Ho Chi Minh City leader urges women to force out more babies to create new workforce

‘When the parents die, the children can replace them and contribute to the country’s workforce.’
Ho Chi Minh City’s top leader has called on women to have at least two babies each, warning that the city’s current birth rate of 1.46 babies per woman may stall its economic growth.

Nguyen Thien Nhan, the chief of the city’s Communist Party unit, said at a meeting of the municipal legislature on Tuesday that the city’s birth rate is the lowest in the country and around the same level as Japan and South Korea, which are both facing a labor crisis.

Nhan, who used to head the country’s steering committee on population and family planning, said it’s high time the city took measures to boost its birth rate.

“It’s hard to have a lot of babies, but if there are not enough we won’t have a future workforce,” he said.

“If each woman has two children, it will support the sustainable development of the country. When the parents die, the children can replace them and contribute to the country’s workforce.” .

And it’s not just the leader of the country’s commercial hub who is worried about the reproduction rate.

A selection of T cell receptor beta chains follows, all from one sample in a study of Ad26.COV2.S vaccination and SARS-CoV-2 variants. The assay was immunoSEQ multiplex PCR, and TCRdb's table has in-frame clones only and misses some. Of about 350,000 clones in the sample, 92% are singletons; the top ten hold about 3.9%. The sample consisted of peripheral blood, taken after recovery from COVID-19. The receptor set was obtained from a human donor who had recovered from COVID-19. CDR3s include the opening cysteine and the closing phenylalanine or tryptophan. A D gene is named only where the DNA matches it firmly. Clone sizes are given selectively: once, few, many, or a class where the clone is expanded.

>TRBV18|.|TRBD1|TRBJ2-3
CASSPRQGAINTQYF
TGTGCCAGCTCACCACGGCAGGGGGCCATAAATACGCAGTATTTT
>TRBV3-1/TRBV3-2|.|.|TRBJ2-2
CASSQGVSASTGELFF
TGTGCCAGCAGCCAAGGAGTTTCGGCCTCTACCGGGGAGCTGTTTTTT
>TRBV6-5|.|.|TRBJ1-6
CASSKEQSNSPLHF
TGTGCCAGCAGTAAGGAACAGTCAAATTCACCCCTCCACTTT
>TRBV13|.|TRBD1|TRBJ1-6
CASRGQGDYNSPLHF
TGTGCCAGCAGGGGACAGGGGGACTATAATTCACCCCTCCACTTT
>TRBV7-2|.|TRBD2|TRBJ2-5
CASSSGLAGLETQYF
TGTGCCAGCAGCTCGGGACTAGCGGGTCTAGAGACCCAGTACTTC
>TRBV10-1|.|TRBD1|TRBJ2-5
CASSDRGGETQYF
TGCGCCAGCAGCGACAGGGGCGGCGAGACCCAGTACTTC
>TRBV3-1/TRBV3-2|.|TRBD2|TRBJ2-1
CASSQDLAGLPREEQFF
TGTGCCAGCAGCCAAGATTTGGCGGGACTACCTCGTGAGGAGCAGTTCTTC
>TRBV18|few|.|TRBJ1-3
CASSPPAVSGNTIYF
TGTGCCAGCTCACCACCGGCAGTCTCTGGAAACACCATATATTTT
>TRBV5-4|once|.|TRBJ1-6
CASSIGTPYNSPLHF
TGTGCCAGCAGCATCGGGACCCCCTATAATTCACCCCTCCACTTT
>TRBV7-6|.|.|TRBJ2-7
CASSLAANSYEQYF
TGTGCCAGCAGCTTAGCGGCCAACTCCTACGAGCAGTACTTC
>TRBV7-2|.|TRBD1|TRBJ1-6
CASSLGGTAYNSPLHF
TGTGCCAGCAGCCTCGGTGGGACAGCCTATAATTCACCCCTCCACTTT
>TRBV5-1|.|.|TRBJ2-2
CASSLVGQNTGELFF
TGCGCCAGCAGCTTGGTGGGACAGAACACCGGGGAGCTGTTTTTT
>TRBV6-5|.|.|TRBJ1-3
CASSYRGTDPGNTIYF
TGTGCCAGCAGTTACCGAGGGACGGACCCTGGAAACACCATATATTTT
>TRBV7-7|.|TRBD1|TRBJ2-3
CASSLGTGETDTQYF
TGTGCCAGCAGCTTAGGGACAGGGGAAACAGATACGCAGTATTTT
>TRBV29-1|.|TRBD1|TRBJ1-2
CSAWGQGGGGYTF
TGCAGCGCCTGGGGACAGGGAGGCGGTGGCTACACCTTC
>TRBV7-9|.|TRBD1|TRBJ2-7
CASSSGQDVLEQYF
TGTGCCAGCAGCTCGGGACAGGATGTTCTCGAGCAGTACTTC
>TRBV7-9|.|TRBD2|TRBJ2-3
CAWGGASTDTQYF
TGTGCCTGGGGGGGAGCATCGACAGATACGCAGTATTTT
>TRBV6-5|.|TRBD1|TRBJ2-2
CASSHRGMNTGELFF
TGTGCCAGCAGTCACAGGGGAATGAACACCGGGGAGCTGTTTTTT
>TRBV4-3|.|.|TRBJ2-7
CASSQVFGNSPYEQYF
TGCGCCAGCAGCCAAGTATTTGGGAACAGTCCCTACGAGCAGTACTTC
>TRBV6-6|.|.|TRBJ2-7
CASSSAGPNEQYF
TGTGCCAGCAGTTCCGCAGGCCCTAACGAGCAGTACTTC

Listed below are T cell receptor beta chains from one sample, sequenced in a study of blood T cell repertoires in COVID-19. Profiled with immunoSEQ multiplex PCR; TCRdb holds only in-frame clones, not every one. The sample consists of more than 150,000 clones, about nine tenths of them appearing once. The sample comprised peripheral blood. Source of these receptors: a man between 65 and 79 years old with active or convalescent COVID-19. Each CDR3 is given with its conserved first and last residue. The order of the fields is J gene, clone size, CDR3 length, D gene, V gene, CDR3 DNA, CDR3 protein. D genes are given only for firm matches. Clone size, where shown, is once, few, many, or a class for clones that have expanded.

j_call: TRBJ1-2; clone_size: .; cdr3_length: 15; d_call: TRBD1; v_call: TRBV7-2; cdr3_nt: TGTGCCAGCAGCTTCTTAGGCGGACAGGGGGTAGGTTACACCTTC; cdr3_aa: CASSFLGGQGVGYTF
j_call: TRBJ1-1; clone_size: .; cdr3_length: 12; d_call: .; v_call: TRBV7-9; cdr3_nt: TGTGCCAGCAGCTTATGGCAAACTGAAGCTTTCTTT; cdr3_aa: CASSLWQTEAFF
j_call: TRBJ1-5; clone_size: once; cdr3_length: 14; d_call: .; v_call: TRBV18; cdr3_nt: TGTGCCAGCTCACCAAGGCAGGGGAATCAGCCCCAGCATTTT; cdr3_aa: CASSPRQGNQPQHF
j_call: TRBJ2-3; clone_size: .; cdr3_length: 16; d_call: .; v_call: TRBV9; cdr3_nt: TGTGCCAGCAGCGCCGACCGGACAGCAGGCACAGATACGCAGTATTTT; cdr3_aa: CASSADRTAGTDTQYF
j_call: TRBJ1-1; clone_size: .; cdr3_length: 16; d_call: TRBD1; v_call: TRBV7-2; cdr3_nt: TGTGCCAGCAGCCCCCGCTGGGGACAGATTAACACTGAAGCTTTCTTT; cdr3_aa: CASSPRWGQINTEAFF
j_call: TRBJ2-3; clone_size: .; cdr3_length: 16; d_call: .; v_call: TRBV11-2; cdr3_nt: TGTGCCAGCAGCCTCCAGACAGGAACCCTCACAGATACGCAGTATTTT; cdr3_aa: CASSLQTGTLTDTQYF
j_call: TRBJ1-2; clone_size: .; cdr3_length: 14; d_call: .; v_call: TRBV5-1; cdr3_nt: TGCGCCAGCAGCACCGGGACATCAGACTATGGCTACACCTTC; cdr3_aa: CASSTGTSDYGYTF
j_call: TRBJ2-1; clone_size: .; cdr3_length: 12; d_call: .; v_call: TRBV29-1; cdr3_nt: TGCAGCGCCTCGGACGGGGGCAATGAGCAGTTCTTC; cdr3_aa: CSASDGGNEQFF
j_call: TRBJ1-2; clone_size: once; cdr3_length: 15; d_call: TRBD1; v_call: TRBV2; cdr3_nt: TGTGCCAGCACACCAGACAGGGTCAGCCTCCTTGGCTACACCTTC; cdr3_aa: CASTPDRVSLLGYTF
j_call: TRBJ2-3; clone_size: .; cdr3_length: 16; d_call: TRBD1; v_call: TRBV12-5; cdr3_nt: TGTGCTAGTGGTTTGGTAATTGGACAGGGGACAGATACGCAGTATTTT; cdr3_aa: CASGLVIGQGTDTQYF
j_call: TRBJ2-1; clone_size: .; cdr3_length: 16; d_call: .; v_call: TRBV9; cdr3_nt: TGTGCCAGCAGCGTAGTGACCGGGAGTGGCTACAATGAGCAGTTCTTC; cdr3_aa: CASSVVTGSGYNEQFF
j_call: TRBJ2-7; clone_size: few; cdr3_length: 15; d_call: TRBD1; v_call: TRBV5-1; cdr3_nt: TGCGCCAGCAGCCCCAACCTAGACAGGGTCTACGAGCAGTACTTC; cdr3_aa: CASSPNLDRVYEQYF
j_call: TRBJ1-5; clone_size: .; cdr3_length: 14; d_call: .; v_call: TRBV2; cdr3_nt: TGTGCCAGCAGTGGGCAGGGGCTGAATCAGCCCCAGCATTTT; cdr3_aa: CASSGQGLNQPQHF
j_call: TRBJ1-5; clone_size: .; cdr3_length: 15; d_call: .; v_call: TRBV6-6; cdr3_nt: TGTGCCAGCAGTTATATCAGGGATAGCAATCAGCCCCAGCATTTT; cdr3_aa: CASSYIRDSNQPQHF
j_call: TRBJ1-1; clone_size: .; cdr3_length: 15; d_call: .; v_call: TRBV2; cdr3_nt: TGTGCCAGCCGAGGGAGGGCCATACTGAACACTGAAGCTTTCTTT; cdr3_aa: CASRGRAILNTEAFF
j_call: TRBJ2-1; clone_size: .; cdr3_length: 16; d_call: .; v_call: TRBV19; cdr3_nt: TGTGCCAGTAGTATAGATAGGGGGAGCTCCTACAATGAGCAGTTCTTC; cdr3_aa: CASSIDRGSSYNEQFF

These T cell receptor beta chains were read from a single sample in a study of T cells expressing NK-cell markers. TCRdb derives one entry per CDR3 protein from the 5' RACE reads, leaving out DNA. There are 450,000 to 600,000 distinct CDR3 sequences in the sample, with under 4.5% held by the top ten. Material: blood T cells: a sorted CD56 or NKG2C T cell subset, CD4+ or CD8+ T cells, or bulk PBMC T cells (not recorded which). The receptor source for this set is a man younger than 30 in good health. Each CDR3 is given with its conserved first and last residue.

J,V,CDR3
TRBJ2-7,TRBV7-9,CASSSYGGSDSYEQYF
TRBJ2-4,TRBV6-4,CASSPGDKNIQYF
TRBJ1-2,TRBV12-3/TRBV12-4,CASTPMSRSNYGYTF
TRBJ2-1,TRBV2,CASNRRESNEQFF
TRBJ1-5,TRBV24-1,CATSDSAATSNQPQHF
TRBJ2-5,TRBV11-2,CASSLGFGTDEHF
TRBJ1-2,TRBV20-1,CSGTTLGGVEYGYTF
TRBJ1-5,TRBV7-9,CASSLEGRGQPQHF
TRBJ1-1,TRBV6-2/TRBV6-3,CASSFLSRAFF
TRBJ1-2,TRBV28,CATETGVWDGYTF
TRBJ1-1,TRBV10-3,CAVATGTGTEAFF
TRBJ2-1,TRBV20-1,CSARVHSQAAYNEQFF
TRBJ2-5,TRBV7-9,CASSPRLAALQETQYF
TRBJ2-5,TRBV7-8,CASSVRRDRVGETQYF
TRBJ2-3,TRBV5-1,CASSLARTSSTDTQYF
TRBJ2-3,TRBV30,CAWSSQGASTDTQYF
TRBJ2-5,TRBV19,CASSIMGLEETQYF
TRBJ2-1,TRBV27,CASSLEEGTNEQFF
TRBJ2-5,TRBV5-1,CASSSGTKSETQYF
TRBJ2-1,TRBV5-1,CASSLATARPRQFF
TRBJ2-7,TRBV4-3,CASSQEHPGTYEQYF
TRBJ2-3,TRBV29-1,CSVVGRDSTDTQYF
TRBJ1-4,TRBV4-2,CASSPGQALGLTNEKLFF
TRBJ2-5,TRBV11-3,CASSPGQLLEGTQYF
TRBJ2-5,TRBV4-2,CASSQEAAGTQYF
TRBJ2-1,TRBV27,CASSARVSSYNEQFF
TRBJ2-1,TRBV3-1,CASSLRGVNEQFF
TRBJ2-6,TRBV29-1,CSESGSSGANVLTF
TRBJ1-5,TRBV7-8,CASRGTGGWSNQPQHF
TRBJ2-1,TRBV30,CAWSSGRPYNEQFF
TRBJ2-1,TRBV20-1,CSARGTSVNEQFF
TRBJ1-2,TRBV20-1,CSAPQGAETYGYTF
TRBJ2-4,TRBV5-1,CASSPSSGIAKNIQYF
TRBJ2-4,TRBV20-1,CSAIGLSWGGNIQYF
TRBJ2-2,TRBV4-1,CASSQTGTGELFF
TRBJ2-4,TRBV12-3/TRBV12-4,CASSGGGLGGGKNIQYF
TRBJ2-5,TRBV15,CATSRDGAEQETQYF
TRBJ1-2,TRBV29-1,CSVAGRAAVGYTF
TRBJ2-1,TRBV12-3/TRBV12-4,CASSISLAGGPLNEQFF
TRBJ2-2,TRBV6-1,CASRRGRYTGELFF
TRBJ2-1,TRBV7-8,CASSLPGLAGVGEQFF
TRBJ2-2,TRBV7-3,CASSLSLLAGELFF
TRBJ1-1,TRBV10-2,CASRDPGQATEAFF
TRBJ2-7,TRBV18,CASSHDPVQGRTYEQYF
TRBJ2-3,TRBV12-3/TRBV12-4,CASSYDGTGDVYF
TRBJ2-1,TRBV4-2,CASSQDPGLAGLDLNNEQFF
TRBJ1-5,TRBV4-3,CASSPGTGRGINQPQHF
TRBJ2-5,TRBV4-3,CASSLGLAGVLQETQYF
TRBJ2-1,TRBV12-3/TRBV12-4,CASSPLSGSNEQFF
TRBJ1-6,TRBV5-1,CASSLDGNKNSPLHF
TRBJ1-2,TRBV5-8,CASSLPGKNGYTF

In January, the health ministry asked the government to adopt a new policy to encourage women to have more children. It said the government should allow couples to have as many children as they want, instead of sticking to a two-child policy that has helped control the country’s birth rate since 2006.

Official figures show that Vietnam’s population growth has reduced from 1.5 million to 900,000 a year since then.

Population surveys in 2015 showed a low birth rate in richer and more developed areas such as HCMC and Ba Ria-Vung Tau (1.56). Women in poor and mountainous areas such as Ha Giang, Lai Chau and Quang Tri had three children each on average.

The ministry said the low birth rate could lead to problems such as an aging population and gender imbalance.

Vietnam is currently home to 92 million people, and the population is expected to increase to 100 million by 2025.

It has the 14th largest population in the world and the third in Southeast Asia, after Indonesia and the Philippines.

By Trung Son